2008 elections: which state deserves the boost?

(cross-posted at Deny My Freedom)

There has been so much going in recent days - and on issues of fairly great importance - that I'm not too surprised that I haven't read anything around the blogosphere regarding an issue that will have an impact on the Democratic Party's nomination process. In a story that slipped under the radar, the DNC decided to only let in two additional states into the early going of the presidential nomination process instead of four states, which had been the original plan.

CONCORD, N.H. - A Democratic National Committee panel considering changes to the presidential primary calendar voted Thursday to allow just two other states to join Iowa and New Hampshire in voting early in 2008.

If the full DNC adopts the recommendation, one state would be allowed to hold a caucus between Iowa's caucus and the New Hampshire primary, and a second would hold a primary shortly after the New Hampshire contest.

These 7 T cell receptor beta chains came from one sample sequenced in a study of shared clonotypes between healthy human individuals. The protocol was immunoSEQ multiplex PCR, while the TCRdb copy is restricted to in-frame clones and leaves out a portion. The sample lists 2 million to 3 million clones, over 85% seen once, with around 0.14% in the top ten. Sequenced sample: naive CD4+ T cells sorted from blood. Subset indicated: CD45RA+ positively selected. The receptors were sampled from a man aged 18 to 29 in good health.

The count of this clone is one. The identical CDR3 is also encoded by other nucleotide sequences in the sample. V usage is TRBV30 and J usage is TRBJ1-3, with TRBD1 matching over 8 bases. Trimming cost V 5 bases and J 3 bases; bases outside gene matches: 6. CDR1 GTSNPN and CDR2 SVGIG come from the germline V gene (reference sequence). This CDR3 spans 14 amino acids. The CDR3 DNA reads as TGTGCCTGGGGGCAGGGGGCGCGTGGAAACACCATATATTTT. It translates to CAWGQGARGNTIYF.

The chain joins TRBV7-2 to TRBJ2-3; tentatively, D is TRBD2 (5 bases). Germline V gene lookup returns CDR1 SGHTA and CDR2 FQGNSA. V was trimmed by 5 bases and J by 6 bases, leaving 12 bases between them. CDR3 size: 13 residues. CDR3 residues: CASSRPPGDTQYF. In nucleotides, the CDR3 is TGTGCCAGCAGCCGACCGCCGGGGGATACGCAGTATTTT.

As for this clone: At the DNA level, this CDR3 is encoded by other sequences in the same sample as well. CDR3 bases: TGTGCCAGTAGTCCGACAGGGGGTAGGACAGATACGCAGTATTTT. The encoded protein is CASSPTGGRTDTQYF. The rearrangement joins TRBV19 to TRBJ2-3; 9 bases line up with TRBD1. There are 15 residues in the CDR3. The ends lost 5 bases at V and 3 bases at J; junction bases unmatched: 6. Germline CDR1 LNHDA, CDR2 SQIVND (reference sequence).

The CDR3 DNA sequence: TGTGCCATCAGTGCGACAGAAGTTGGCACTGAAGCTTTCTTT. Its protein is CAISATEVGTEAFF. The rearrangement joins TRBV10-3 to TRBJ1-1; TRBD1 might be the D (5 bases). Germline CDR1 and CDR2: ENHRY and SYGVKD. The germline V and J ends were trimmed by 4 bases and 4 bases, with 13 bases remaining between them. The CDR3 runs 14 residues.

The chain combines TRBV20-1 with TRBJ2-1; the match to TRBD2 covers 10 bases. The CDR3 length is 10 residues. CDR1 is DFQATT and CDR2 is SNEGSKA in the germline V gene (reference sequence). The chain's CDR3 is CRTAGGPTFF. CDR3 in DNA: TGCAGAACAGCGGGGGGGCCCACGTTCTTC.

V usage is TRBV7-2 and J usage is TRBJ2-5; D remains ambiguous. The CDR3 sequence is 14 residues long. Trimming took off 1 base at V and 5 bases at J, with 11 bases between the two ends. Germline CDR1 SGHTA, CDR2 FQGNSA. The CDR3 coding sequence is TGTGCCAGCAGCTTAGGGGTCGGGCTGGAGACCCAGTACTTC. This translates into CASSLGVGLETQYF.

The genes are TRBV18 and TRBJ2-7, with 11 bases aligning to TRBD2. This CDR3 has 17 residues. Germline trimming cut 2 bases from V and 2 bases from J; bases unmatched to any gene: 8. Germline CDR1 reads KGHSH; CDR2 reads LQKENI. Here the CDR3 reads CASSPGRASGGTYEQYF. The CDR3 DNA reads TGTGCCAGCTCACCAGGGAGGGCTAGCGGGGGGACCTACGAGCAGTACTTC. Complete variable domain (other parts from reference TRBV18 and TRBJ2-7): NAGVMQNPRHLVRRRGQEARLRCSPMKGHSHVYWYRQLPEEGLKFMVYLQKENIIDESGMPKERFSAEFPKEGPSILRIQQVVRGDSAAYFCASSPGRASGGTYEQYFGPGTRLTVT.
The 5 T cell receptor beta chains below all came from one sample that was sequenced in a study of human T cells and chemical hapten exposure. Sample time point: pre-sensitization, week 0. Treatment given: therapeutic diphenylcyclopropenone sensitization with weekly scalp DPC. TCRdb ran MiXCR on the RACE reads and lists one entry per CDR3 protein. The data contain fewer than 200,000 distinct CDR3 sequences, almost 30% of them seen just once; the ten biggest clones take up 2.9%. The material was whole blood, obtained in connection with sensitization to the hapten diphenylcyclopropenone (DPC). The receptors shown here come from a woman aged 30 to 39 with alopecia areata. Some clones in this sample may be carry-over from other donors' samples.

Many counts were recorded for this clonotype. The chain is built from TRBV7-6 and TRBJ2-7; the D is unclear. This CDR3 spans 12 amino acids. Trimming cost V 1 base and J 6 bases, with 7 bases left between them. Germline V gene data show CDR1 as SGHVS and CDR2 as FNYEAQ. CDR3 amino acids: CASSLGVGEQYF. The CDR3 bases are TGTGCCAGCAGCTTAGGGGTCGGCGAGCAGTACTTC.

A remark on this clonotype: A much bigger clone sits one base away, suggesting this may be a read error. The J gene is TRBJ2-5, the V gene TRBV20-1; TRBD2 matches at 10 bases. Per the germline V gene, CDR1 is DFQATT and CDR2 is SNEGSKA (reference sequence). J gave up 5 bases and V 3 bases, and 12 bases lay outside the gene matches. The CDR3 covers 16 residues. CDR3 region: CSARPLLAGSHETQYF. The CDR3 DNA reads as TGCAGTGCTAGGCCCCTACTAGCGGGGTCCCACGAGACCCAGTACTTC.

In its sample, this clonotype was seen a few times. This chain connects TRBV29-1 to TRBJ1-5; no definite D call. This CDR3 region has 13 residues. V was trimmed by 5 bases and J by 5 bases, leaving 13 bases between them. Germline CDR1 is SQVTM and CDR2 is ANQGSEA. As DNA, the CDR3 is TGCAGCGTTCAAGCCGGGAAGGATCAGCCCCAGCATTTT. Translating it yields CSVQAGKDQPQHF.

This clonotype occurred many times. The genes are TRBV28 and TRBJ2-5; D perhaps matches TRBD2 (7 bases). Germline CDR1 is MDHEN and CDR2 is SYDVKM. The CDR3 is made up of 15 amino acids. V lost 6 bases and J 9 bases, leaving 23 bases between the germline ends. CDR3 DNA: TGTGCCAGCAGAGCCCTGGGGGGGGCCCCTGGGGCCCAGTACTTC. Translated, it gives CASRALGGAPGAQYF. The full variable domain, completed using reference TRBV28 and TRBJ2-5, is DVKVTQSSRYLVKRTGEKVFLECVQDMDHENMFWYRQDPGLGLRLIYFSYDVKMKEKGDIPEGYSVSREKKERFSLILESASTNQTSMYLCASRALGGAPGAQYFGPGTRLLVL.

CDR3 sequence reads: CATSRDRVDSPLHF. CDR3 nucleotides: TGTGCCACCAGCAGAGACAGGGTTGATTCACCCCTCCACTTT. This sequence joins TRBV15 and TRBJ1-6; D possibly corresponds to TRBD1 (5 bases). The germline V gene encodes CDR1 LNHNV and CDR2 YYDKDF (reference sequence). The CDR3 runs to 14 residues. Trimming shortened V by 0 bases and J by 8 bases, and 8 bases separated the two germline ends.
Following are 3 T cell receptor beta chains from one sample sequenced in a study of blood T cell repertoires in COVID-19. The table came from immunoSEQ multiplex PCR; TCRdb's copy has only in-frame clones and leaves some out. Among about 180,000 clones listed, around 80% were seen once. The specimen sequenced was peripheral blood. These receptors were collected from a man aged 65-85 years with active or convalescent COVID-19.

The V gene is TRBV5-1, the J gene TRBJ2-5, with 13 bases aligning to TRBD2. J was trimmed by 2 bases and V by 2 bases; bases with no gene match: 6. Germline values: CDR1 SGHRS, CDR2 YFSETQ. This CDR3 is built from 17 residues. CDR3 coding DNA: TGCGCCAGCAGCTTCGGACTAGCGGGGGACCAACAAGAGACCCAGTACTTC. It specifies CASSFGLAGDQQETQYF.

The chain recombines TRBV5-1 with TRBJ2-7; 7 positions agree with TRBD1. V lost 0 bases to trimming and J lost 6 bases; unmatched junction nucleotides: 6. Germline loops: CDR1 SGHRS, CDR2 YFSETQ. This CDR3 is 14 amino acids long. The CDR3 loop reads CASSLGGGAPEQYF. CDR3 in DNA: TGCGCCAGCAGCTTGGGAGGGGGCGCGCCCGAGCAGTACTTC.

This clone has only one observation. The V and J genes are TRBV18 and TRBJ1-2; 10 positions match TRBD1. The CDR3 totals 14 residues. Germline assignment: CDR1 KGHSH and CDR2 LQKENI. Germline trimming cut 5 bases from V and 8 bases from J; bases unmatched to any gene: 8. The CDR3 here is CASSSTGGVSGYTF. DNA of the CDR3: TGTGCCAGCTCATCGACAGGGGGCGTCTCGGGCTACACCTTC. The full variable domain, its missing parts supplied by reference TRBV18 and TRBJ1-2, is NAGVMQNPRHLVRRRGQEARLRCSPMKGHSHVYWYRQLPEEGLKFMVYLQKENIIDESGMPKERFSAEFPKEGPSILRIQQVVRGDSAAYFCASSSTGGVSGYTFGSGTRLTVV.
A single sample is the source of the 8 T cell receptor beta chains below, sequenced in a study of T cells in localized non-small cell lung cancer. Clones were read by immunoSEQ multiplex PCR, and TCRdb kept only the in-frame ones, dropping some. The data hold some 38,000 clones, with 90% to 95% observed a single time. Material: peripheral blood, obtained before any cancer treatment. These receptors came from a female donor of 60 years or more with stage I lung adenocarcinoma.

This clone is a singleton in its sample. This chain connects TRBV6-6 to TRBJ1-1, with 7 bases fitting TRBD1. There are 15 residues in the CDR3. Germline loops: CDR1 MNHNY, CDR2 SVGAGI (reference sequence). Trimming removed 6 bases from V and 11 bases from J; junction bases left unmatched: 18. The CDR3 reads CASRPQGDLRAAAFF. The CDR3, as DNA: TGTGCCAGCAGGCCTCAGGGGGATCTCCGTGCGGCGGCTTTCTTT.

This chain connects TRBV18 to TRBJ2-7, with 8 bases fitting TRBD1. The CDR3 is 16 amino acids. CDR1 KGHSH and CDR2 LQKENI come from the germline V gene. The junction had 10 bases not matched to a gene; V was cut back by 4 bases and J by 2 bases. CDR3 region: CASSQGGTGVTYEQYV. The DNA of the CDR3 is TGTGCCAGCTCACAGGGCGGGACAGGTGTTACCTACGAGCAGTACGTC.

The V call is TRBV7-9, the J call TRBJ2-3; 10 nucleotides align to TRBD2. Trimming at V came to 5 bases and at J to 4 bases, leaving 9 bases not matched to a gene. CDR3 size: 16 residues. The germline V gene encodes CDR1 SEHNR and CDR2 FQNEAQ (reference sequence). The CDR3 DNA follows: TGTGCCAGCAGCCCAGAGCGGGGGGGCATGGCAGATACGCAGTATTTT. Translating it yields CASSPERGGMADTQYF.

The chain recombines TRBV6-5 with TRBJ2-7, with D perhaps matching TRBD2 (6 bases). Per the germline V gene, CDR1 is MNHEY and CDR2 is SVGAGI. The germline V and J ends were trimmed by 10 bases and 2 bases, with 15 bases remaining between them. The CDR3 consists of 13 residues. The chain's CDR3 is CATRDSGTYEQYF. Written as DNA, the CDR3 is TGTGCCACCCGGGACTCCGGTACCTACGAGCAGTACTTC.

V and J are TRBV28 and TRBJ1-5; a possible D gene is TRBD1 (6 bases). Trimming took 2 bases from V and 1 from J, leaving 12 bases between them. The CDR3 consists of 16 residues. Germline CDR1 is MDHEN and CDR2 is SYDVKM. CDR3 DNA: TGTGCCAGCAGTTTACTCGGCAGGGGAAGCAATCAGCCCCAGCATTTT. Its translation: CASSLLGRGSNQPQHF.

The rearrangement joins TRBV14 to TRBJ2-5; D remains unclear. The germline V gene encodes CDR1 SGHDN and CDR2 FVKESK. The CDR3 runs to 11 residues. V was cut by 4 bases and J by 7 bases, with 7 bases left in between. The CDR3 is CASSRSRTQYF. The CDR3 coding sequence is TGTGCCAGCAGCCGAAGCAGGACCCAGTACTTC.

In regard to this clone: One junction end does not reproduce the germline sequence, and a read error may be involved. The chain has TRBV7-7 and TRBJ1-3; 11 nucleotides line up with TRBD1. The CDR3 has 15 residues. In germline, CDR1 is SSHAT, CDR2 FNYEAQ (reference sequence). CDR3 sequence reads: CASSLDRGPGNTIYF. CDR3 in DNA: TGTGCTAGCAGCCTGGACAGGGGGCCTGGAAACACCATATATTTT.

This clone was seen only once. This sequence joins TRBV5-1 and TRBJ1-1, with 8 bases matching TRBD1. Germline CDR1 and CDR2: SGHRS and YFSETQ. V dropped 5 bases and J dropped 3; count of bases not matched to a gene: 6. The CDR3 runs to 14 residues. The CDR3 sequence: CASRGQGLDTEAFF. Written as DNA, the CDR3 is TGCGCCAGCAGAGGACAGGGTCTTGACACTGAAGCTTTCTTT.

This is a good step forward for our nomination process. Even though the small size of Iowa and New Hampshire allow for true retail politics, and both are swing states in this day and age, they simply aren't representative of the demographics of the Democratic Party. Furthermore, just how important is retail politics? In local races, I think that retail politics is an absolute must; however, in the race for president, most people won't even get to see the candidates in person, much less interact with them on a personal level. Frankly, most politicians are going to come off as nice guys (or women) when you speak to them up-close. You can tell your friends you may have met the future president, but ultimately, I don't think retail politics by presidential candidates is that important. It's the retail politics by the grassroots on a local level that will be make a bigger difference.